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Judge Orders Sen. Lindsey Graham to Testify in Georgia Grand Jury Probe, Calling Him a ‘Necessary and Material Witness’

 
Sen. Lindsey Graham

Sen. Lindsey Graham (R-S.C.) listens as Sen. Ted Cruz (R-Texas) speaks at a press conference at the U.S. Capitol on June 22, 2022 in Washington, D.C.

A Georgia judge ordered Sen. Lindsey Graham to testify in a special grand jury probe about former President Donald Trump’s efforts to overturn the election there, finding the South Carolina Republican a “necessary and material witness in this investigation.”

When Fulton County District Attorney Fani Willis’s (D) subpoena first became public this month, Graham vowed to fight it and released a statement through his attorneys characterizing it as “politics.” His attorneys claimed that Willis planned to share his testimony with the Jan. 6th Committee.

On Monday evening, Fulton Superior Court Judge Robert McBurney found that the district attorney is entitled to learn more about Graham’s two reported calls with Georgia Secretary of State Brad Raffensperger (R).

“During the telephone calls, the Witness questioned Secretary Raffensperger and his staff about reexamining certain absentee ballots cast in Georgia in order to explore the possibility of a more favorable outcome for former President Donald Trump,” the ruling states. “The Witness also made reference to allegations of widespread voter fraud in the November 2020 election in Georgia, consistent with public statements made by known affiliates of the Trump Campaign.”

Graham’s attorneys Bart Daniel and Matt Austin previously released a statement that Fulton County investigators told them the senator “is neither a subject nor target of the investigation, simply a witness.”

The senator’s representatives indicated in an email to Law&Crime that they intend to respond with a filing in the upcoming days.

Attorney Mitchell Epner, a former federal prosecutor, told Law&Crime that he saw little basis for Graham to challenge the subpoena further.

“I do not see any plausible basis to appeal this material witness order,” said Epner, who is a partner at Rottenberg Lipman Rich, PC.

McBurney emphasized that he believed Graham to be an “essential” witness.

“The witness possesses unique knowledge concerning the substance of the telephone calls, the circumstances surrounding his decision to make the telephone calls, the logistics of setting up the telephone calls, and any communications between himself, others involved in the planning and execution of the telephone calls, the Trump Campaign, and other known and unknown individuals involved in the multi-state, coordinated efforts to influence the results of the November 2020 election in Georgia and elsewhere,” the ruling states. “Finally, the witness’s anticipated testimony is essential in that it is likely to reveal additional sources of information regarding the subject of this investigation.”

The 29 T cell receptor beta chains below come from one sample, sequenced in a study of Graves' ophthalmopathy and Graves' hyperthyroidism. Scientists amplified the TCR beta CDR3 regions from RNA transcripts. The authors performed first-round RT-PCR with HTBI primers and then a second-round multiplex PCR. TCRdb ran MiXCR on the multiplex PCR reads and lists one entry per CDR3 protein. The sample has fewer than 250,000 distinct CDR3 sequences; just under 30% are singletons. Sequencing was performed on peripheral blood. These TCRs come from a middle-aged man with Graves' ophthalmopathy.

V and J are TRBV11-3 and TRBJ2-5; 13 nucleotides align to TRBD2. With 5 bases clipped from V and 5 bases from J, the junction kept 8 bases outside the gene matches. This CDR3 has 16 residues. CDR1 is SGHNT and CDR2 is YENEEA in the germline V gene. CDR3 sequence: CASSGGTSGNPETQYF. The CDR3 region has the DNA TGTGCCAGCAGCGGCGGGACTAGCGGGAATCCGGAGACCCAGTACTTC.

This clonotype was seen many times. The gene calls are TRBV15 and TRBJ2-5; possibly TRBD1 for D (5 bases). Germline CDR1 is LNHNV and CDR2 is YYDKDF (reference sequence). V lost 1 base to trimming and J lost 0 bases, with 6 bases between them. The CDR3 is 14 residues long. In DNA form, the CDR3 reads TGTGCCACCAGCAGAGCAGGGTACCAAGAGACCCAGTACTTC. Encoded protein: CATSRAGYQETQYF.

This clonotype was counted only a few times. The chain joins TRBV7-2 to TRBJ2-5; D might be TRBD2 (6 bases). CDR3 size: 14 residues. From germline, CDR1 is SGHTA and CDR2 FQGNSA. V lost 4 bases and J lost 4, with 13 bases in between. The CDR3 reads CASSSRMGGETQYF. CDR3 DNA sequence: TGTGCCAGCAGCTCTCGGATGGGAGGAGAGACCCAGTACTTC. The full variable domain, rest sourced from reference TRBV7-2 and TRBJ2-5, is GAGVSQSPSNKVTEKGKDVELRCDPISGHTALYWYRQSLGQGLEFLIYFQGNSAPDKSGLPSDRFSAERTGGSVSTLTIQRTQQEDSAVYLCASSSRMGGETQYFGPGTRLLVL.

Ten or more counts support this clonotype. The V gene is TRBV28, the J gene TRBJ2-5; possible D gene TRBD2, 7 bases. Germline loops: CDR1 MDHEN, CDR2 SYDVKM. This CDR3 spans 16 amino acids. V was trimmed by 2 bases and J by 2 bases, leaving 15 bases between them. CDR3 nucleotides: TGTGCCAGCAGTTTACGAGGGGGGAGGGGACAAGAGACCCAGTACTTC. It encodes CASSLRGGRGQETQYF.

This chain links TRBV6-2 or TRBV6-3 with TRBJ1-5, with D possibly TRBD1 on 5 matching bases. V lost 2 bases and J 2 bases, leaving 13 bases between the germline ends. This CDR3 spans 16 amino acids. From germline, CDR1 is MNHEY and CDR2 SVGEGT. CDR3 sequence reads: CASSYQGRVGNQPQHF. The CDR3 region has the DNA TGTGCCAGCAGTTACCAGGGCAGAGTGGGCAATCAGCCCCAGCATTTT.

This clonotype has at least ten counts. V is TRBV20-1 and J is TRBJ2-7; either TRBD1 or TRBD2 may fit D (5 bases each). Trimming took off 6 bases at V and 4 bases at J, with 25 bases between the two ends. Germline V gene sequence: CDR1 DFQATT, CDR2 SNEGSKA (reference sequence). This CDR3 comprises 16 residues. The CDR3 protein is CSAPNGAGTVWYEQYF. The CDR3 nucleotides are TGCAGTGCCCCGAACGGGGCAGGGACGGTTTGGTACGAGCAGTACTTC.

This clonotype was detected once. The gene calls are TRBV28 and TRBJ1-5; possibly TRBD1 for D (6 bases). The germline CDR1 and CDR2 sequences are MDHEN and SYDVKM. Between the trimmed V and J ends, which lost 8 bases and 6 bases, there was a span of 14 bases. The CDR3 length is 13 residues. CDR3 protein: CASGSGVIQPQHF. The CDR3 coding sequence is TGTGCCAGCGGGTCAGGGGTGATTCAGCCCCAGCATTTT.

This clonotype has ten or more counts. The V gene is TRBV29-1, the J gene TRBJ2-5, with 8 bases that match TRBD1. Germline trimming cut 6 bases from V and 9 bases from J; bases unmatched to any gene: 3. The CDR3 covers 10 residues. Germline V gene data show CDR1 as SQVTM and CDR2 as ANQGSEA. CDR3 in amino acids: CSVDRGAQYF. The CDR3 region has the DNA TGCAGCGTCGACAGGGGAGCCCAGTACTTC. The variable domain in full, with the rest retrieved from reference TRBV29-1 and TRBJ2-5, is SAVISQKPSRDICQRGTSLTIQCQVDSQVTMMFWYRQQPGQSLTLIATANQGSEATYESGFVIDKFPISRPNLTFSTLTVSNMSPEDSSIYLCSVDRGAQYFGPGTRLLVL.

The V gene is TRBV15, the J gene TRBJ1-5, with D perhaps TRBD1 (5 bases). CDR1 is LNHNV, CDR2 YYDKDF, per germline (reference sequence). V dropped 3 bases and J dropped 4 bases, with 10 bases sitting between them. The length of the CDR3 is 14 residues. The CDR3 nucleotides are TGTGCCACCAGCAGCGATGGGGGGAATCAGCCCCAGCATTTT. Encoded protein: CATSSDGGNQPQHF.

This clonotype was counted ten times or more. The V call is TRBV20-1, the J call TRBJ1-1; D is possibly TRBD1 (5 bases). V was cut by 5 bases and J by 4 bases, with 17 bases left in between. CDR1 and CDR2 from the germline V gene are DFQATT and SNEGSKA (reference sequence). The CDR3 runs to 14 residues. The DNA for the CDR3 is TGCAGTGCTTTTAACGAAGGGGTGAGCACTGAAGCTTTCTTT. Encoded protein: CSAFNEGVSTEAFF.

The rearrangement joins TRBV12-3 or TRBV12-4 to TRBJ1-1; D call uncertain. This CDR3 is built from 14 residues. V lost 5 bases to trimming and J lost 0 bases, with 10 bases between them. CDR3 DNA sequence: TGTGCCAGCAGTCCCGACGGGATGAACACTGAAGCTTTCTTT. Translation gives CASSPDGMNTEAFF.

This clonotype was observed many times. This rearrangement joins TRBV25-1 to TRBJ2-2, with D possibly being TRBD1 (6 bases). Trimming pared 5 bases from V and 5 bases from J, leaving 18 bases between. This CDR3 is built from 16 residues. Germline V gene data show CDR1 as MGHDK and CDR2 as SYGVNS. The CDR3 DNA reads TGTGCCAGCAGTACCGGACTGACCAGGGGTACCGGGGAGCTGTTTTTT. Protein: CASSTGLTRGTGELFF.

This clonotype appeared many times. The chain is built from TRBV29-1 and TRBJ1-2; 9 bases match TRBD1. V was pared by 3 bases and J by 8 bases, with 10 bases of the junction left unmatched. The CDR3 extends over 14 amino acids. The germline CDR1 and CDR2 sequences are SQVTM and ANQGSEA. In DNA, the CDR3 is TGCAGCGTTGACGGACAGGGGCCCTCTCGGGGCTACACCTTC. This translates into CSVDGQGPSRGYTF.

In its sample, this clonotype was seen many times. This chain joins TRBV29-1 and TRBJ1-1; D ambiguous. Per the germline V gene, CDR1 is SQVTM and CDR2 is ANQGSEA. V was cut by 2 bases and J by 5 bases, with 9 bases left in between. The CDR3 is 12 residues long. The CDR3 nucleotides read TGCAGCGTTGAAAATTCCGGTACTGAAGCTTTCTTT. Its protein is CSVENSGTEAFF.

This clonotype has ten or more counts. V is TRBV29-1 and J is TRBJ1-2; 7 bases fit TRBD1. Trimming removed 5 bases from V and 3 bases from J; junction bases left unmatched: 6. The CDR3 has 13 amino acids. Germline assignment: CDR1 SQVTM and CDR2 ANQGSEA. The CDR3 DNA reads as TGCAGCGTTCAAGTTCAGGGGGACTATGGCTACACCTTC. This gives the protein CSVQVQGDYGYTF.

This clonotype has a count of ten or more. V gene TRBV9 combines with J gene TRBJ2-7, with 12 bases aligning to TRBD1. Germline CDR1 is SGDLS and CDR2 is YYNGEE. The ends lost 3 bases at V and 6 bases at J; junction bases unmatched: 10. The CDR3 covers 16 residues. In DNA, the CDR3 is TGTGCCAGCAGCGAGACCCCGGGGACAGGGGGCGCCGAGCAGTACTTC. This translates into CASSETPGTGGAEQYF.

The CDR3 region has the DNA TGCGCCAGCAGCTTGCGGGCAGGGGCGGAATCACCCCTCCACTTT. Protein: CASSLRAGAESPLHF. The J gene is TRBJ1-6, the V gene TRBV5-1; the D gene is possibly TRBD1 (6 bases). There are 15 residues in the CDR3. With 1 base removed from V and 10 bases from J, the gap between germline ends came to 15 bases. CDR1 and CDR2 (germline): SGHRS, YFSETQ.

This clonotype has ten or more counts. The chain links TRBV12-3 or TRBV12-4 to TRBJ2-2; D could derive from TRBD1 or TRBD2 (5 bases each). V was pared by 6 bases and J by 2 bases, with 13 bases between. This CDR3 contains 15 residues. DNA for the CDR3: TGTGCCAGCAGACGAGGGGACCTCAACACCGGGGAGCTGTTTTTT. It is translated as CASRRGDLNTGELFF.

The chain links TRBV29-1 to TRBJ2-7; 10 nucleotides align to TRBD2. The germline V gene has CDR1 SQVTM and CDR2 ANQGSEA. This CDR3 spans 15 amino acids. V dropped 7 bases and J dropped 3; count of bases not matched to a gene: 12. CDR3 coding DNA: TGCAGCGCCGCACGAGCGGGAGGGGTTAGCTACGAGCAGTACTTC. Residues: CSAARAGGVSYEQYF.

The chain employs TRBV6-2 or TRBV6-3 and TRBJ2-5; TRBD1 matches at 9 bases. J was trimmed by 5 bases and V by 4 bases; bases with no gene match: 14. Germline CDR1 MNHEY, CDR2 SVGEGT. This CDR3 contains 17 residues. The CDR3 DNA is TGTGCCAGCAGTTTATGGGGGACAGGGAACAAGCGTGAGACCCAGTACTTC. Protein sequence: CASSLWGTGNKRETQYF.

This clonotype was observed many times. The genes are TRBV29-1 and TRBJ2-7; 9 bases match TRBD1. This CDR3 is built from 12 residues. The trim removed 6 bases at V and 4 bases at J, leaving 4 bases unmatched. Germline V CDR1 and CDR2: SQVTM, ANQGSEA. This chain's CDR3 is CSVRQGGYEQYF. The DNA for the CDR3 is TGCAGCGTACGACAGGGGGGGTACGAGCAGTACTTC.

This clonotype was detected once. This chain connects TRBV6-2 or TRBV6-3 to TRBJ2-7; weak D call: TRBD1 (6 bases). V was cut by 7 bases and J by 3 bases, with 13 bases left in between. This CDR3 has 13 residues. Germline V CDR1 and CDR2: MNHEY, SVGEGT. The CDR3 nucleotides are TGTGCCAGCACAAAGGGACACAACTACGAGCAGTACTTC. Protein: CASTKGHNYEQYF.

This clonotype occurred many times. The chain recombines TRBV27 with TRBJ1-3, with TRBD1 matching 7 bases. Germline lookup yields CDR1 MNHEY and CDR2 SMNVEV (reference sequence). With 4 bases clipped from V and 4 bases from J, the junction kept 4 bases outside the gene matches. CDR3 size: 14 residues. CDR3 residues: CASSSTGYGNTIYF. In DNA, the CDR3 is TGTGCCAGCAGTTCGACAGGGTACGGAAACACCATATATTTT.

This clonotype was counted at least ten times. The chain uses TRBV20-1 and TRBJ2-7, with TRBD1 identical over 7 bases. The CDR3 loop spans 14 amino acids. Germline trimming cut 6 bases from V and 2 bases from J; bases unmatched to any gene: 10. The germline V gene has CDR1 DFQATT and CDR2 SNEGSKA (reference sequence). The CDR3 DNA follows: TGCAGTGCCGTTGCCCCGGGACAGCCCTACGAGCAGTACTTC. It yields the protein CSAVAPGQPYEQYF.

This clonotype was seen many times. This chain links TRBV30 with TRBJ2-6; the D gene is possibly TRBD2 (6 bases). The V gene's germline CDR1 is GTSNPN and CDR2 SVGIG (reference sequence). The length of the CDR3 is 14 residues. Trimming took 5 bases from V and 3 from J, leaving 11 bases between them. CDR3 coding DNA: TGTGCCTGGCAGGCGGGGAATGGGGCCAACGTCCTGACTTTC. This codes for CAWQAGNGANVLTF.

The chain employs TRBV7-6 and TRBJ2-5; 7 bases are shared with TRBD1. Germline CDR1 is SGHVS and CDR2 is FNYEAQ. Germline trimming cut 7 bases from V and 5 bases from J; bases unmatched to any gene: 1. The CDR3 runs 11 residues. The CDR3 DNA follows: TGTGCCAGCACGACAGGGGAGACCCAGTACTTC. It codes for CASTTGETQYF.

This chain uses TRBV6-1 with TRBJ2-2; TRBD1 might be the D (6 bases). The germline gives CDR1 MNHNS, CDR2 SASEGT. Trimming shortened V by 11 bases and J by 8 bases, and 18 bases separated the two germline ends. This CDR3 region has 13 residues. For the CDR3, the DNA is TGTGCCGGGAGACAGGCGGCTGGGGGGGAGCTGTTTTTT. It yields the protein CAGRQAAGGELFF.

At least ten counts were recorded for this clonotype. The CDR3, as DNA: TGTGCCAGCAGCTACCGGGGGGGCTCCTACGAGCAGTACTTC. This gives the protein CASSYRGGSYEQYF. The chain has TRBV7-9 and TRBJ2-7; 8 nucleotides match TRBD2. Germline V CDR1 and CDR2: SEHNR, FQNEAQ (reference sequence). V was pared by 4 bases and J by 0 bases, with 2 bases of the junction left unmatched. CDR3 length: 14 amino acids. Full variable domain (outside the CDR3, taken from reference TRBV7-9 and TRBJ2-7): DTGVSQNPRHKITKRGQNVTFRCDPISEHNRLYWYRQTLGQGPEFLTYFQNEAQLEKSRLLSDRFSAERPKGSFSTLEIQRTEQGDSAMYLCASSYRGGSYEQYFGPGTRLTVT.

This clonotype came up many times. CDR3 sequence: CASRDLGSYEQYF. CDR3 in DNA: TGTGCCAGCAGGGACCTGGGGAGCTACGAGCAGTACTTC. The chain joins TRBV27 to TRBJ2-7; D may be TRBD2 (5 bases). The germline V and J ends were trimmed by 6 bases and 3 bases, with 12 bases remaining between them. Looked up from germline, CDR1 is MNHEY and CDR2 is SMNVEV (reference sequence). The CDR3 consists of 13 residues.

The judge said that Graham must appear before the special grand jury in Atlanta between Aug. 2 and Aug. 30.

“The witness shall be given protection from arrest and from service of civil or criminal process, both within this State and in any other state through which the witness may be required to pass in the ordinary course of travel, for any matters which arose before the witness’s entrance into this State and other states, while traveling to and from this Court for the purpose of testifying for this case,” the judge’s certificate states.

Willis opened her special grand jury probe in January, empowered to investigate Trump’s efforts to overturn his electoral defeat in the Peach State. In a now-infamous phone call, Trump urged Raffensperger to “find 11,780 votes,” the precise number needed to surpass President Joe Biden. Raffensperger refused, rejecting Trump’s false claims of widespread election fraud. The special grand jury will not be empowered to return an indictment, but its findings could be used to support eventual criminal charges.

Read the ruling below:

(Photo by Anna Moneymaker/Getty Images)

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Law&Crime's managing editor Adam Klasfeld has spent more than a decade on the legal beat. Previously a reporter for Courthouse News, he has appeared as a guest on MSNBC, BBC, NPR, PBS, Sky News, and other networks.